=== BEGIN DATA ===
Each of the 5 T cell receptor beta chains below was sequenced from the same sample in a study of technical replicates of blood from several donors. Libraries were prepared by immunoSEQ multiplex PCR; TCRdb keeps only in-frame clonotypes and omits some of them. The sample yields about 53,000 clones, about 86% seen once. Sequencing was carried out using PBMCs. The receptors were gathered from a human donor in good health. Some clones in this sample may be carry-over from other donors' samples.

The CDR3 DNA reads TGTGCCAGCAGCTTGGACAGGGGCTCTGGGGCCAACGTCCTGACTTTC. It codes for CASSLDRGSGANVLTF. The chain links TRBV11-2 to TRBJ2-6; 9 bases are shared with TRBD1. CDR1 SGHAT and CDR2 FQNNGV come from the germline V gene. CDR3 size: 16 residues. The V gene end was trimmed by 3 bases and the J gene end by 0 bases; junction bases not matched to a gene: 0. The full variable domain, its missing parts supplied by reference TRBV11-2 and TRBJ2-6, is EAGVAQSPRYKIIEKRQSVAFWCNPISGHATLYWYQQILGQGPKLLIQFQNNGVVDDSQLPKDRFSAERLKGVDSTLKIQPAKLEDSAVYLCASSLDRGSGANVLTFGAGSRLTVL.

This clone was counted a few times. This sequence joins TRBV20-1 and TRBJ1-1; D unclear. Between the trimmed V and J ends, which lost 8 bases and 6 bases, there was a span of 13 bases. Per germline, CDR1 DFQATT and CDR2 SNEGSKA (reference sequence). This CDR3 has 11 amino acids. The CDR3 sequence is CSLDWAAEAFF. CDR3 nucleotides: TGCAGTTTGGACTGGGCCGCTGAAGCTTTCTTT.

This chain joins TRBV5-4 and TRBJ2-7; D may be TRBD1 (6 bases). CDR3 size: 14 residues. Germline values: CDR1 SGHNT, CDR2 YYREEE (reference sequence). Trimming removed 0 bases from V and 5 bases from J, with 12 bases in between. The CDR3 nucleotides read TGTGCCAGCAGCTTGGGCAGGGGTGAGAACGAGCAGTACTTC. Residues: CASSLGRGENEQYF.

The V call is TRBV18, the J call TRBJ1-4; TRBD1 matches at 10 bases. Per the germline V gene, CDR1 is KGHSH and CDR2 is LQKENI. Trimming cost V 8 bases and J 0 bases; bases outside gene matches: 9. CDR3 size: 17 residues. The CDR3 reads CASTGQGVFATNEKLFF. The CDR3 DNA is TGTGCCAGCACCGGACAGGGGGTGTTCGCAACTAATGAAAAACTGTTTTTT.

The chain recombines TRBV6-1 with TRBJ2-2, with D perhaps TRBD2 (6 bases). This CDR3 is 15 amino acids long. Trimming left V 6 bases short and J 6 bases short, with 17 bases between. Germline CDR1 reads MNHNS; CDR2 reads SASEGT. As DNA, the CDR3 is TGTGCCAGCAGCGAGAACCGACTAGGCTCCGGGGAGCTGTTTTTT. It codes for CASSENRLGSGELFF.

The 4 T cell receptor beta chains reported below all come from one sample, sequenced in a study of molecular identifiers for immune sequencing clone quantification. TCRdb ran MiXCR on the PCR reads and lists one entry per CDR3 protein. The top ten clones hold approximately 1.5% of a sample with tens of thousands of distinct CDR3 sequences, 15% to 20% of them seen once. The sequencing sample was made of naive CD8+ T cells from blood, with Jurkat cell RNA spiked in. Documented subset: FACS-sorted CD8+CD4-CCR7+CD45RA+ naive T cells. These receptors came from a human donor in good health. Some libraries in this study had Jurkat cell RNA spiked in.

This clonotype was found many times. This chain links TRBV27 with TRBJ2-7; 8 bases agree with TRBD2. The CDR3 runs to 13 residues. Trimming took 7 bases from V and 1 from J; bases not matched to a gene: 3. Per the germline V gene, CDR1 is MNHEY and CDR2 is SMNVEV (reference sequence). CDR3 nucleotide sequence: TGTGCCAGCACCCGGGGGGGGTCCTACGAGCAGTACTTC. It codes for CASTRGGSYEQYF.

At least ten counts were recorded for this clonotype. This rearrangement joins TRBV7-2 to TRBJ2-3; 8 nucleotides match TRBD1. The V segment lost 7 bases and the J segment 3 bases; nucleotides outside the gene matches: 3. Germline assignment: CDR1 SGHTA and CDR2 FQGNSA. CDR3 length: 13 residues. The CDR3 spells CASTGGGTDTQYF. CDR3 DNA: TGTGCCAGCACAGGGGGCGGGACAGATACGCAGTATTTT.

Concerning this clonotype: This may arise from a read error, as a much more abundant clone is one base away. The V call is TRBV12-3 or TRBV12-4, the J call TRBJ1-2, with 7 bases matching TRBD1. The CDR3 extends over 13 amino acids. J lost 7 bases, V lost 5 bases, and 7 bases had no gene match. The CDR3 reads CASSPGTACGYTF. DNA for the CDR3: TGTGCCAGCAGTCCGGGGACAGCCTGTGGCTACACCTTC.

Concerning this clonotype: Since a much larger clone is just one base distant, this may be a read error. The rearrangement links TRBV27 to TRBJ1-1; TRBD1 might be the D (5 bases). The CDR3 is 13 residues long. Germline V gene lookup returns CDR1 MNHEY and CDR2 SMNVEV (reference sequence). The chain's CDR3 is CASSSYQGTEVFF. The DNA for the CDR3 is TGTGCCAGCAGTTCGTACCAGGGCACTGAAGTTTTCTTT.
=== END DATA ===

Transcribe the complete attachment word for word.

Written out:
Each of the 5 T cell receptor beta chains below was sequenced from the same sample in a study of technical replicates of blood from several donors. Libraries were prepared by immunoSEQ multiplex PCR; TCRdb keeps only in-frame clonotypes and omits some of them. The sample yields about 53,000 clones, about 86% seen once. Sequencing was carried out using PBMCs. The receptors were gathered from a human donor in good health. Some clones in this sample may be carry-over from other donors' samples.

The CDR3 DNA reads TGTGCCAGCAGCTTGGACAGGGGCTCTGGGGCCAACGTCCTGACTTTC. It codes for CASSLDRGSGANVLTF. The chain links TRBV11-2 to TRBJ2-6; 9 bases are shared with TRBD1. CDR1 SGHAT and CDR2 FQNNGV come from the germline V gene. CDR3 size: 16 residues. The V gene end was trimmed by 3 bases and the J gene end by 0 bases; junction bases not matched to a gene: 0. The full variable domain, its missing parts supplied by reference TRBV11-2 and TRBJ2-6, is EAGVAQSPRYKIIEKRQSVAFWCNPISGHATLYWYQQILGQGPKLLIQFQNNGVVDDSQLPKDRFSAERLKGVDSTLKIQPAKLEDSAVYLCASSLDRGSGANVLTFGAGSRLTVL.

This clone was counted a few times. This sequence joins TRBV20-1 and TRBJ1-1; D unclear. Between the trimmed V and J ends, which lost 8 bases and 6 bases, there was a span of 13 bases. Per germline, CDR1 DFQATT and CDR2 SNEGSKA (reference sequence). This CDR3 has 11 amino acids. The CDR3 sequence is CSLDWAAEAFF. CDR3 nucleotides: TGCAGTTTGGACTGGGCCGCTGAAGCTTTCTTT.

This chain joins TRBV5-4 and TRBJ2-7; D may be TRBD1 (6 bases). CDR3 size: 14 residues. Germline values: CDR1 SGHNT, CDR2 YYREEE (reference sequence). Trimming removed 0 bases from V and 5 bases from J, with 12 bases in between. The CDR3 nucleotides read TGTGCCAGCAGCTTGGGCAGGGGTGAGAACGAGCAGTACTTC. Residues: CASSLGRGENEQYF.

The V call is TRBV18, the J call TRBJ1-4; TRBD1 matches at 10 bases. Per the germline V gene, CDR1 is KGHSH and CDR2 is LQKENI. Trimming cost V 8 bases and J 0 bases; bases outside gene matches: 9. CDR3 size: 17 residues. The CDR3 reads CASTGQGVFATNEKLFF. The CDR3 DNA is TGTGCCAGCACCGGACAGGGGGTGTTCGCAACTAATGAAAAACTGTTTTTT.

The chain recombines TRBV6-1 with TRBJ2-2, with D perhaps TRBD2 (6 bases). This CDR3 is 15 amino acids long. Trimming left V 6 bases short and J 6 bases short, with 17 bases between. Germline CDR1 reads MNHNS; CDR2 reads SASEGT. As DNA, the CDR3 is TGTGCCAGCAGCGAGAACCGACTAGGCTCCGGGGAGCTGTTTTTT. It codes for CASSENRLGSGELFF.

The 4 T cell receptor beta chains reported below all come from one sample, sequenced in a study of molecular identifiers for immune sequencing clone quantification. TCRdb ran MiXCR on the PCR reads and lists one entry per CDR3 protein. The top ten clones hold approximately 1.5% of a sample with tens of thousands of distinct CDR3 sequences, 15% to 20% of them seen once. The sequencing sample was made of naive CD8+ T cells from blood, with Jurkat cell RNA spiked in. Documented subset: FACS-sorted CD8+CD4-CCR7+CD45RA+ naive T cells. These receptors came from a human donor in good health. Some libraries in this study had Jurkat cell RNA spiked in.

This clonotype was found many times. This chain links TRBV27 with TRBJ2-7; 8 bases agree with TRBD2. The CDR3 runs to 13 residues. Trimming took 7 bases from V and 1 from J; bases not matched to a gene: 3. Per the germline V gene, CDR1 is MNHEY and CDR2 is SMNVEV (reference sequence). CDR3 nucleotide sequence: TGTGCCAGCACCCGGGGGGGGTCCTACGAGCAGTACTTC. It codes for CASTRGGSYEQYF.

At least ten counts were recorded for this clonotype. This rearrangement joins TRBV7-2 to TRBJ2-3; 8 nucleotides match TRBD1. The V segment lost 7 bases and the J segment 3 bases; nucleotides outside the gene matches: 3. Germline assignment: CDR1 SGHTA and CDR2 FQGNSA. CDR3 length: 13 residues. The CDR3 spells CASTGGGTDTQYF. CDR3 DNA: TGTGCCAGCACAGGGGGCGGGACAGATACGCAGTATTTT.

Concerning this clonotype: This may arise from a read error, as a much more abundant clone is one base away. The V call is TRBV12-3 or TRBV12-4, the J call TRBJ1-2, with 7 bases matching TRBD1. The CDR3 extends over 13 amino acids. J lost 7 bases, V lost 5 bases, and 7 bases had no gene match. The CDR3 reads CASSPGTACGYTF. DNA for the CDR3: TGTGCCAGCAGTCCGGGGACAGCCTGTGGCTACACCTTC.

Concerning this clonotype: Since a much larger clone is just one base distant, this may be a read error. The rearrangement links TRBV27 to TRBJ1-1; TRBD1 might be the D (5 bases). The CDR3 is 13 residues long. Germline V gene lookup returns CDR1 MNHEY and CDR2 SMNVEV (reference sequence). The chain's CDR3 is CASSSYQGTEVFF. The DNA for the CDR3 is TGTGCCAGCAGTTCGTACCAGGGCACTGAAGTTTTCTTT.